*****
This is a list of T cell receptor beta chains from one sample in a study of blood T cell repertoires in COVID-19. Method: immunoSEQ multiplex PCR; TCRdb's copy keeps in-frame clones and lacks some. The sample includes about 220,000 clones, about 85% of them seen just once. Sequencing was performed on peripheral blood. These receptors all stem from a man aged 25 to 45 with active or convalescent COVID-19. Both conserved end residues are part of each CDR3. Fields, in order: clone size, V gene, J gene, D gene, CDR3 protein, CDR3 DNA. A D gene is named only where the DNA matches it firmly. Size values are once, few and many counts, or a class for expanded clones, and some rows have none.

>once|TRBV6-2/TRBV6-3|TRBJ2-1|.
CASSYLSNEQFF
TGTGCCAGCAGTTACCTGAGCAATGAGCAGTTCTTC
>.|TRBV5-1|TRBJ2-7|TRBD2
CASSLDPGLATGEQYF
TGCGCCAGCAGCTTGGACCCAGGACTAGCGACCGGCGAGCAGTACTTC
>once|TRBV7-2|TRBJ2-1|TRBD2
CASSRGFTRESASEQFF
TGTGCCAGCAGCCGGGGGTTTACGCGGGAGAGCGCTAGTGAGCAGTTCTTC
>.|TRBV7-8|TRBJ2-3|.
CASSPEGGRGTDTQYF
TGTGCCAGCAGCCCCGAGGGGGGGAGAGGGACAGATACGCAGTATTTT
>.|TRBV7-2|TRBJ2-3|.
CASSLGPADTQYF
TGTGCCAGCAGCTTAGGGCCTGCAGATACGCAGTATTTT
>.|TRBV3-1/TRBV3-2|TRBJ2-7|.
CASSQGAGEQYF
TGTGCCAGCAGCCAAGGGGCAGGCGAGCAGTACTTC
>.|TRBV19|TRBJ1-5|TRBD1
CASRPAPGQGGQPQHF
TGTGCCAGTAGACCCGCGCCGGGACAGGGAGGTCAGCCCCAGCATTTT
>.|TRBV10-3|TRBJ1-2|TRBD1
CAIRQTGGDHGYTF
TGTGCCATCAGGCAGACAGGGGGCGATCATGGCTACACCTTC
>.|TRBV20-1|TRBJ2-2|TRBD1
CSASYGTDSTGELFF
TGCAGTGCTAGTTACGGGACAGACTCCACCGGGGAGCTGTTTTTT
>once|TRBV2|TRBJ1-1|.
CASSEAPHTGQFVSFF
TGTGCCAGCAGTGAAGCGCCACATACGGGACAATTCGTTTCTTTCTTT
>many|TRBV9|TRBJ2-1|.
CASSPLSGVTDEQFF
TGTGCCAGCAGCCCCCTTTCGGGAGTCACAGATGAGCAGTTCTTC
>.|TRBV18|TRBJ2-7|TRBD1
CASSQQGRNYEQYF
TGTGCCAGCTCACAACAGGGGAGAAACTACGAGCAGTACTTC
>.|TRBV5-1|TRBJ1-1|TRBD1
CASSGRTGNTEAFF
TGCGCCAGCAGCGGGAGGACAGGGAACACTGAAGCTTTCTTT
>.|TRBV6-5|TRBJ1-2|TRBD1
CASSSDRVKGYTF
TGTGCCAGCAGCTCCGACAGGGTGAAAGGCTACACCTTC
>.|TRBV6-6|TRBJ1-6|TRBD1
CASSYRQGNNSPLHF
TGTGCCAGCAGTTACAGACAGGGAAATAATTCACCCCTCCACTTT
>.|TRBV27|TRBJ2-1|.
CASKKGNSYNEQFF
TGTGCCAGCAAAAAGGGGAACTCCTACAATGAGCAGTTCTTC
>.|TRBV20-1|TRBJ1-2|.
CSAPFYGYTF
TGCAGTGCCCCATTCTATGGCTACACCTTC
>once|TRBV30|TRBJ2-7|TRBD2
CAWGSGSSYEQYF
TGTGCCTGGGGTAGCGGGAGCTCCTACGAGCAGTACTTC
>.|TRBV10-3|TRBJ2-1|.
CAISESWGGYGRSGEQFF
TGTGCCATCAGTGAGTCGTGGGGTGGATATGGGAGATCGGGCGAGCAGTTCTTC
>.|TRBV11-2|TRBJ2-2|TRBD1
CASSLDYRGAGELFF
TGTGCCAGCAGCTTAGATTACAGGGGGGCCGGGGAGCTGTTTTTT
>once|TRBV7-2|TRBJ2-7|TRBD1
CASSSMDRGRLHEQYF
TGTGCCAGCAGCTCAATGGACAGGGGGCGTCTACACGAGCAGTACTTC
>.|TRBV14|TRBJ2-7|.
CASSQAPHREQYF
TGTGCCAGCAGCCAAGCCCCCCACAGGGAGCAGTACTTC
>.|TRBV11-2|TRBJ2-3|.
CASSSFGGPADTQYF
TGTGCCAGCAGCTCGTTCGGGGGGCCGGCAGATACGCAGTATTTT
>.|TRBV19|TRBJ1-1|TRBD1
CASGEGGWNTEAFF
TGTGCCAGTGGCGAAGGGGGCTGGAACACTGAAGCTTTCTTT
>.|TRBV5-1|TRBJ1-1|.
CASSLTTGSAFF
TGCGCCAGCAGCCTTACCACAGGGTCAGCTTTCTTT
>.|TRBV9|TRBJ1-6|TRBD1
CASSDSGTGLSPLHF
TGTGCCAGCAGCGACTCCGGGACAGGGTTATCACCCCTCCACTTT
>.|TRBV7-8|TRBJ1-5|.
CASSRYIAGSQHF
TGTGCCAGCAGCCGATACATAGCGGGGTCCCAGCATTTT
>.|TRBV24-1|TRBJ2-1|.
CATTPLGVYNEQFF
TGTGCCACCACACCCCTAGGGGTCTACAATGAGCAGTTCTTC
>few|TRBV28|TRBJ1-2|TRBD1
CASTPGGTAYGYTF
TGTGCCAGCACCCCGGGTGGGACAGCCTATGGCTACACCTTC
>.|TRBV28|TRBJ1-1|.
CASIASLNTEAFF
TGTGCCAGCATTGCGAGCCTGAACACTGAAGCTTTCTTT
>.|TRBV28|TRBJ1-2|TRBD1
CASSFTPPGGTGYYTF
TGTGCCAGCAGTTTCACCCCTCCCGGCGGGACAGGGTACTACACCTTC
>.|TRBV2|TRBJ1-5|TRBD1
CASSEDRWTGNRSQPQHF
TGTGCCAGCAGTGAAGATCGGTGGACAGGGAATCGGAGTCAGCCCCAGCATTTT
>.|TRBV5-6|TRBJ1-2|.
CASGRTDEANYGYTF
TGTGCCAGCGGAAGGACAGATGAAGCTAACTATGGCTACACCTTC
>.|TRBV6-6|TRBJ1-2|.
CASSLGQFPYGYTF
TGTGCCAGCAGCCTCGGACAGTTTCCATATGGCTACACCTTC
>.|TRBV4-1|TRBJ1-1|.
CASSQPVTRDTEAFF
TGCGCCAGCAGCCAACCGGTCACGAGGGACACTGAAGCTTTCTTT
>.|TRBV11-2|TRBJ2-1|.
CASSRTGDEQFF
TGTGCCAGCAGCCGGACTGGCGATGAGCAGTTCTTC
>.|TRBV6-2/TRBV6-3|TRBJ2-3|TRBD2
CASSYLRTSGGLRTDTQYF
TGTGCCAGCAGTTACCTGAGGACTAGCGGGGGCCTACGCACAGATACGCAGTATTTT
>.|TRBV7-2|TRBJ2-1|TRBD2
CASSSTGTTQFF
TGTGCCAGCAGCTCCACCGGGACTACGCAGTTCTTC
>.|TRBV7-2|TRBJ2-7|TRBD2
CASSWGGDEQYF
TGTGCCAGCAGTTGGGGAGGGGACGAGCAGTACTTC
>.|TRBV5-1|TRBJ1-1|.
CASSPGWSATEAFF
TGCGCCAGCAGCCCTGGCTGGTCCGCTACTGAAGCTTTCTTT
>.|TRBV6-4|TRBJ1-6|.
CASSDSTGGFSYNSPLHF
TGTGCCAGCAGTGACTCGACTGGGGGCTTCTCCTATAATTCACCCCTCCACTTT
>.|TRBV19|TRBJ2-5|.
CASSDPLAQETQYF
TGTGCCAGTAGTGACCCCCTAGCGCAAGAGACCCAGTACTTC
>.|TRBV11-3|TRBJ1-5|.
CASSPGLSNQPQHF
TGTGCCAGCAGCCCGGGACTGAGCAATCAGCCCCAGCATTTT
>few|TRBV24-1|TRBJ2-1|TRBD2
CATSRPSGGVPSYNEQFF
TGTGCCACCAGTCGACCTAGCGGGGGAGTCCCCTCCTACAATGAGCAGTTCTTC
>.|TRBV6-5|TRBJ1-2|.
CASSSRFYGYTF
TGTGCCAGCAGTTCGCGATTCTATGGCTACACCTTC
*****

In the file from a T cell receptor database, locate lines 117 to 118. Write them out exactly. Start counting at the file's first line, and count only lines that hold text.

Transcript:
CASSWGGDEQYF
TGTGCCAGCAGTTGGGGAGGGGACGAGCAGTACTTC